Tuesday, 19 July 2011

Essential Killing DVD review

There can’t be many things more irritating for a Guardian-reading, Quorn-eating smug artsy critic than watching a left-of-the mainstream film by a foreign director and coming away wondering if you’ve missed something. Not, like, a key plot moment or a hidden subtext, but, you know, the whole bloody thing. That’s intellectual impotence on my part. Embarrassing.

Maybe it’s not me. My gut feeling is that Essential Killing is striking, bold, beautifully shot, engaging and thoughtful, but there’s a whole load of other things that it should be, but sadly isn’t – like compelling, entertaining or similar. It may very well be me, but I once retweeted something really noble about boycotting something or other, so that says what kind of guy I am. Anyway, after killing a team of US soldiers, a Middle-Eastern insurgent rebel (Vincent Gallo) is captured and transferred to a Guantanamo Bay-style facility for the kind of full-board hospitality that has earned the US military a respectable spot on TripAdvisor. Now, we’re okay up till this bit; crazy-eyed beardy Gallo as the captive is a superb piece of casting which brings with it plenty of moral ambiguity as to who the enemy really is, echoing the Shoe Bomber Richard Reid and the tales of Guantanamo Bay inmates who were actually British shop assistants. Granted, Gallo’s character is clearly guilty of at least multiple murder, but the moral gray areas hang there – we’re given no clear guide on who’s the bad guy here, especially as we spend a great deal of time watching from Gallo’s perspective before he’s subjected to waterboarding and the kind of physical abuse that would be called at least a foul in a dead-arm competition.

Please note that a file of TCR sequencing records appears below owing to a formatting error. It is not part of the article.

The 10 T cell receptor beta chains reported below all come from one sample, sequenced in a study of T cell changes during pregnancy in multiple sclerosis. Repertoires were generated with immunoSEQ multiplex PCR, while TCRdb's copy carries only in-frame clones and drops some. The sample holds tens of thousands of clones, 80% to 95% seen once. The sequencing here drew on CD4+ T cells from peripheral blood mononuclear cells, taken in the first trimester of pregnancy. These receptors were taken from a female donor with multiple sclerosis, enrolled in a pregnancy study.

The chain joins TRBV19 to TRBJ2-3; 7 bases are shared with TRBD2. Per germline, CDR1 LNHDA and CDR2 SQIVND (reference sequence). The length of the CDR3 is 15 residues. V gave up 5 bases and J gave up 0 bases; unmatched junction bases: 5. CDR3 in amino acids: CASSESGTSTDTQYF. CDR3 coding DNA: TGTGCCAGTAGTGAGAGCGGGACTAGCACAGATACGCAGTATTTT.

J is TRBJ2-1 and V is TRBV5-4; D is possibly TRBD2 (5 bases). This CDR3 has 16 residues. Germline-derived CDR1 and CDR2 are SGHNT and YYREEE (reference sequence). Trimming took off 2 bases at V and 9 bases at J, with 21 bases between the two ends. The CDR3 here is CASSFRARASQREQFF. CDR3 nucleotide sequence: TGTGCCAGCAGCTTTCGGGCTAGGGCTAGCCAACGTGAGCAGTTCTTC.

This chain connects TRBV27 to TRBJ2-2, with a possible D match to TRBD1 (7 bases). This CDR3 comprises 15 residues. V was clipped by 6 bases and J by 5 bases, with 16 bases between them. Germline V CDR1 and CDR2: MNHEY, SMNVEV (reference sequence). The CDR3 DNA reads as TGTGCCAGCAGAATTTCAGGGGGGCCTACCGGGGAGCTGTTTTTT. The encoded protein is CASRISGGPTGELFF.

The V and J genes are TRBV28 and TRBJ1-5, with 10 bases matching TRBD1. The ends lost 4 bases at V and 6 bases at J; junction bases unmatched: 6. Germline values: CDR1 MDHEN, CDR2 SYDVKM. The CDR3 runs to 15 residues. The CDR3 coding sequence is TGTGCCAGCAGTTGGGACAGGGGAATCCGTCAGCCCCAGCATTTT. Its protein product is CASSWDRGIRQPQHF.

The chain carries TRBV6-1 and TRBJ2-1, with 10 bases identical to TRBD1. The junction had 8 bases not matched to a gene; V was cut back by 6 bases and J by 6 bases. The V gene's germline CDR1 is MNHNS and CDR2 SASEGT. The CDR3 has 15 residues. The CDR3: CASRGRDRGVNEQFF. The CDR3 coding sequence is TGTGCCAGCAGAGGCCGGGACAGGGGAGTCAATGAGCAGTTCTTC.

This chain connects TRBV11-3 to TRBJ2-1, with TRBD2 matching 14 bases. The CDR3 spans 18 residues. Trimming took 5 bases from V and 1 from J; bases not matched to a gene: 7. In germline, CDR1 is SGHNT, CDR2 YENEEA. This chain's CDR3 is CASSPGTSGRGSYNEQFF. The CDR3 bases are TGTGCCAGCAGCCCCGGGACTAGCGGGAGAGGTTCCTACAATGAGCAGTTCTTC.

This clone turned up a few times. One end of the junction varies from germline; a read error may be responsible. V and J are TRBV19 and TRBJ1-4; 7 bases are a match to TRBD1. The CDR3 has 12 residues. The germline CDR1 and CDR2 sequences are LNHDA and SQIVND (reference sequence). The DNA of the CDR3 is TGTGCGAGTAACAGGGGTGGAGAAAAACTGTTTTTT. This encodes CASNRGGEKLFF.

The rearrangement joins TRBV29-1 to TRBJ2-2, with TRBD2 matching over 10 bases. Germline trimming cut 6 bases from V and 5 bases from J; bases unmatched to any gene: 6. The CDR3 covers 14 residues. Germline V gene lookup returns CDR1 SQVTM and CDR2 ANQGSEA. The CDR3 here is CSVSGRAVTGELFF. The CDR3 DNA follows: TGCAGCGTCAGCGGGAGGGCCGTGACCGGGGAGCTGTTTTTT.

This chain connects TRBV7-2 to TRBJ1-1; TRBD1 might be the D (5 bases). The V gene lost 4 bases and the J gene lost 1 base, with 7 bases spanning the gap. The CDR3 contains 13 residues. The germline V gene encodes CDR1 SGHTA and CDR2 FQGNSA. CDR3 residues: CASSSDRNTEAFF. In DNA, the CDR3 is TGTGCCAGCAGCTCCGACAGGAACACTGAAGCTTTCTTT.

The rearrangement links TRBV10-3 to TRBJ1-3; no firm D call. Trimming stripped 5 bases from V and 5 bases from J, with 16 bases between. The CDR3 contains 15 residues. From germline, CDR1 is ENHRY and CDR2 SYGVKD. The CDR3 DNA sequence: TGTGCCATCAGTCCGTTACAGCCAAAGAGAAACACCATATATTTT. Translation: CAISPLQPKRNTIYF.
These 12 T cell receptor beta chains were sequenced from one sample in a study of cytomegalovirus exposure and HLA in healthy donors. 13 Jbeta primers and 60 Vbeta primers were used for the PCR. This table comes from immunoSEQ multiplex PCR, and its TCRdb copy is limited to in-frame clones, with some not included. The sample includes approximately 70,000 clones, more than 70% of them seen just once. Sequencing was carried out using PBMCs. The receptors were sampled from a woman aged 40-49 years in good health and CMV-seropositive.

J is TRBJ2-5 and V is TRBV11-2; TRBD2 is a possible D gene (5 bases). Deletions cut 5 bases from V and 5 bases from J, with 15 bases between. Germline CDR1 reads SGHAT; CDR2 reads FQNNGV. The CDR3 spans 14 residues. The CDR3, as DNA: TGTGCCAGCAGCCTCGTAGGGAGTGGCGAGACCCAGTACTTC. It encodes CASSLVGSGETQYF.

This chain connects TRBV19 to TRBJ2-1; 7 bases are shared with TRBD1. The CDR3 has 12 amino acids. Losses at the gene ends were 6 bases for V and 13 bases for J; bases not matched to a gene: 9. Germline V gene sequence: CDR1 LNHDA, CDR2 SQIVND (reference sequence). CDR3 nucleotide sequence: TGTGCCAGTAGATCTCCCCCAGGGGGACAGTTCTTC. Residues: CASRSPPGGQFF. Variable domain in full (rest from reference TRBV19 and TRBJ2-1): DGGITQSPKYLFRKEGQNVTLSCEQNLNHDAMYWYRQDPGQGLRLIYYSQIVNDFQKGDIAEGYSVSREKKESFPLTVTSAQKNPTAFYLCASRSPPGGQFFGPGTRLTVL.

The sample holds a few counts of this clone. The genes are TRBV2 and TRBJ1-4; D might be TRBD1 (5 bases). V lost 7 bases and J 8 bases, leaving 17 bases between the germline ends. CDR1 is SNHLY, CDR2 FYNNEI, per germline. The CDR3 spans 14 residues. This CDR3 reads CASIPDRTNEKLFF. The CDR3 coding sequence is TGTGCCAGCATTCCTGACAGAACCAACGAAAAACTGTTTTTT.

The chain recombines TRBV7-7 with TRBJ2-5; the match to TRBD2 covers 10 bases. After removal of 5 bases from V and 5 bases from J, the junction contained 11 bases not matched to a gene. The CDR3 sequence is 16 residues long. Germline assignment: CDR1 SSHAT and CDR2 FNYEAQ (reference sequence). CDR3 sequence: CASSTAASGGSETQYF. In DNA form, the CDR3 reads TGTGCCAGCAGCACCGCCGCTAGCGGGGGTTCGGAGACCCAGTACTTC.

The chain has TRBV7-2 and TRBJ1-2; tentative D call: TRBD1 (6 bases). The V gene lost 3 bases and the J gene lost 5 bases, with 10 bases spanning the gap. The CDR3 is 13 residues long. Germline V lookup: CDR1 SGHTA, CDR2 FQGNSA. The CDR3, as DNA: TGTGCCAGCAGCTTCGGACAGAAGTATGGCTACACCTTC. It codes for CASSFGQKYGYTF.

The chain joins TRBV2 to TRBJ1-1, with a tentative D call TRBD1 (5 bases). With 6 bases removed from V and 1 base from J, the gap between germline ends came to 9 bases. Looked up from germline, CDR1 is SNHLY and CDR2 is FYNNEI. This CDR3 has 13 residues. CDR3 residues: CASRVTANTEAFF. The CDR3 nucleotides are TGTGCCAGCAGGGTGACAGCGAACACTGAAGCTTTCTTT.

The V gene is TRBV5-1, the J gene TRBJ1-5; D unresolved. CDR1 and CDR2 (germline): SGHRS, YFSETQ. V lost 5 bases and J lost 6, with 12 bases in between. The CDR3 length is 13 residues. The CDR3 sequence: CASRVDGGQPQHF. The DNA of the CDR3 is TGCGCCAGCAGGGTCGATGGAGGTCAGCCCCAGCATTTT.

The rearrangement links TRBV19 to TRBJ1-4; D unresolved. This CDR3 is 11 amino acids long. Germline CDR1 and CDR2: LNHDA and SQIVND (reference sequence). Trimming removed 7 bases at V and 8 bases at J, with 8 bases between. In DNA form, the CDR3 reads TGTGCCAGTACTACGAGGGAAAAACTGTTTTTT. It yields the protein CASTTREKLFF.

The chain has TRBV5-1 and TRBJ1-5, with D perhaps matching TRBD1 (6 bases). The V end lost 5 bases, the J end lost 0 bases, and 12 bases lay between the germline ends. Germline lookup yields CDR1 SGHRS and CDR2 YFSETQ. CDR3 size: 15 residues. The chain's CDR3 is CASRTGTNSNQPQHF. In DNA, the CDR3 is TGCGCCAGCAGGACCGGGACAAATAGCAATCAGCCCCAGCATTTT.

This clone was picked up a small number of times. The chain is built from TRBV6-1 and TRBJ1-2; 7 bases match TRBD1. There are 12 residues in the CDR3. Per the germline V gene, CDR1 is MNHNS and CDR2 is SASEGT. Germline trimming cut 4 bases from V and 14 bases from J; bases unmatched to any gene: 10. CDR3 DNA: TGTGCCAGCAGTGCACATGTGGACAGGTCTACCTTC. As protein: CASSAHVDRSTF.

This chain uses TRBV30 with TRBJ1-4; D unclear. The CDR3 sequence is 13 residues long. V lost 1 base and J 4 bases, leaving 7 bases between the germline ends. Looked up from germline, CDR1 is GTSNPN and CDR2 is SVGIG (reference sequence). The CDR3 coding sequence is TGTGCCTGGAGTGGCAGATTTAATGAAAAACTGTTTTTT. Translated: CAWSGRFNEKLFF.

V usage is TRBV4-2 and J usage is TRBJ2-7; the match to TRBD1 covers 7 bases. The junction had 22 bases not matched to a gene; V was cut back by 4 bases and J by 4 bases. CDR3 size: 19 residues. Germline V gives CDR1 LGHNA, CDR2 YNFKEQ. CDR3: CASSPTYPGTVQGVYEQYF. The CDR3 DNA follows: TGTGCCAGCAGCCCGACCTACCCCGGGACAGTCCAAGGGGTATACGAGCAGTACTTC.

So a curious moral position is established – do we empathise with the prisoner or the real victims? Are we meant to weigh up the validity of the entire conflict? It doesn’t matter that much, as things soon veer off. While being driven to a part of Europe where the army is permitted to get a tad more freestyle with its torturing, the truck crashes, offering Gallo the chance to escape into a wintry wilderness. What’s left is a chase movie, with Gallo evading capture, scavenging for food and fighting for his survival in a hostile, but cinematically pretty, environment. Given that we’re encouraged to put ourselves in the fugitive’s shoes and there's no dialogue to help construct a narrative, it takes on an element of a first-person computer game. The problem is that the game in question feels like a rejected first-draft demo of Metal Gear Solid, more particularly the moment in the game when you’re not quite sure how to solve the next bit and instead start jumping around like Leeroy Jenkins and hitting the action button in the vain hope that you stumble upon something. The good news for Gallo is that his peformance was the only thing that got me through it, as the lack of dialogue focuses it all on his suffering and need to survive getting a thespy channeling – and as a result he got to be in an Old Spice ad for the finale. So he's all right.

As for the extras, there’s an interview with director Jerzy Skolimowsky and some CGI production footage of the sequence where Gallo is hunted down by helicopter, which is sadly the kind of thing most people will by now take for granted. Maybe it’s me who’s wrong and Essential Killing is actually a smart and brave deconstruction of modern narrative methods and a critique of a war that nobody wanted. Personally, I wouldn’t put any big money on that.

Essential Killing is out now on DVD and Blu-ray

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